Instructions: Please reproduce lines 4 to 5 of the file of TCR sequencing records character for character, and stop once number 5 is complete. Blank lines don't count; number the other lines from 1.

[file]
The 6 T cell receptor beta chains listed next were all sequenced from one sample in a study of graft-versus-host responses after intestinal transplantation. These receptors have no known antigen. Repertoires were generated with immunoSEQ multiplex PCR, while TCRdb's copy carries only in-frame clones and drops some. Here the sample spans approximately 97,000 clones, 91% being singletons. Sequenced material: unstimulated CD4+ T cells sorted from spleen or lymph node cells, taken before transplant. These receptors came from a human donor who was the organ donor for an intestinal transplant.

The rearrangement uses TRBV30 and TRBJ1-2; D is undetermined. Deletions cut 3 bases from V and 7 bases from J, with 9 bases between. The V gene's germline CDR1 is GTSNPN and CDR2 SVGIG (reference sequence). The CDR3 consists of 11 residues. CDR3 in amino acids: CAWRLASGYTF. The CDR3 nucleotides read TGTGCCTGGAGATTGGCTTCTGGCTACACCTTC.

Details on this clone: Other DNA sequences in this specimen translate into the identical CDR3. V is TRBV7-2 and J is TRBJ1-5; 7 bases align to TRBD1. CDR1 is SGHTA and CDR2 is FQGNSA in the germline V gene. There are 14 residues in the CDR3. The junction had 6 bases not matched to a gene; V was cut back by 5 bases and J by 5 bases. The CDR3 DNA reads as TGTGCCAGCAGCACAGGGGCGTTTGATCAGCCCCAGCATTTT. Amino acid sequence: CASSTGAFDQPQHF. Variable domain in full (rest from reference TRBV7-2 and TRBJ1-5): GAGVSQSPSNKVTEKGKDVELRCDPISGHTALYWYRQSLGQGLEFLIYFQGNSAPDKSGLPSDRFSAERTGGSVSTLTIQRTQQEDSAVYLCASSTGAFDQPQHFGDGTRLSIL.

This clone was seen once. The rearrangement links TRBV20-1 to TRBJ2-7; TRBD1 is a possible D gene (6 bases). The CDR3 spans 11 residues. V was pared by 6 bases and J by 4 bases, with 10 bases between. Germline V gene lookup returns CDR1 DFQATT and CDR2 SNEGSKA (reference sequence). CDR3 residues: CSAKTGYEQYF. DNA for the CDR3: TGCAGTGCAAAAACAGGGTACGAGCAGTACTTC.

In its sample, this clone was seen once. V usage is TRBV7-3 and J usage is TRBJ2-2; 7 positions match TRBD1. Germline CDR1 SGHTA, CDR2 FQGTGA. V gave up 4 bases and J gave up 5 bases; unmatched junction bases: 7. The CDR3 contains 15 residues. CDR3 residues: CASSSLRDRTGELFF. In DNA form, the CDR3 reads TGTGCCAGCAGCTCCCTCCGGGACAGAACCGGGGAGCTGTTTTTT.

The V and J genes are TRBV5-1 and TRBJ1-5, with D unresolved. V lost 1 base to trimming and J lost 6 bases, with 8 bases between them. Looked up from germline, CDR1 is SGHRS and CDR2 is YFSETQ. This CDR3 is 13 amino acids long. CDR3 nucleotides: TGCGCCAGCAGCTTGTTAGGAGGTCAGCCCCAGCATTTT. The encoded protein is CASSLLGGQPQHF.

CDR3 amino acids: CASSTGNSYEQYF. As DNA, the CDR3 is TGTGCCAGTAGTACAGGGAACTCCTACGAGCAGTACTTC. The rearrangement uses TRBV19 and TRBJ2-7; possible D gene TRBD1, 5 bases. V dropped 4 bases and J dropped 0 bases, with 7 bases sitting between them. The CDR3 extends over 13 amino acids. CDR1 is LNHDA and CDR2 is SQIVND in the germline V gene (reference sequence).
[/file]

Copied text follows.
This clone was seen once. The rearrangement links TRBV20-1 to TRBJ2-7; TRBD1 is a possible D gene (6 bases). The CDR3 spans 11 residues. V was pared by 6 bases and J by 4 bases, with 10 bases between. Germline V gene lookup returns CDR1 DFQATT and CDR2 SNEGSKA (reference sequence). CDR3 residues: CSAKTGYEQYF. DNA for the CDR3: TGCAGTGCAAAAACAGGGTACGAGCAGTACTTC.

In its sample, this clone was seen once. V usage is TRBV7-3 and J usage is TRBJ2-2; 7 positions match TRBD1. Germline CDR1 SGHTA, CDR2 FQGTGA. V gave up 4 bases and J gave up 5 bases; unmatched junction bases: 7. The CDR3 contains 15 residues. CDR3 residues: CASSSLRDRTGELFF. In DNA form, the CDR3 reads TGTGCCAGCAGCTCCCTCCGGGACAGAACCGGGGAGCTGTTTTTT.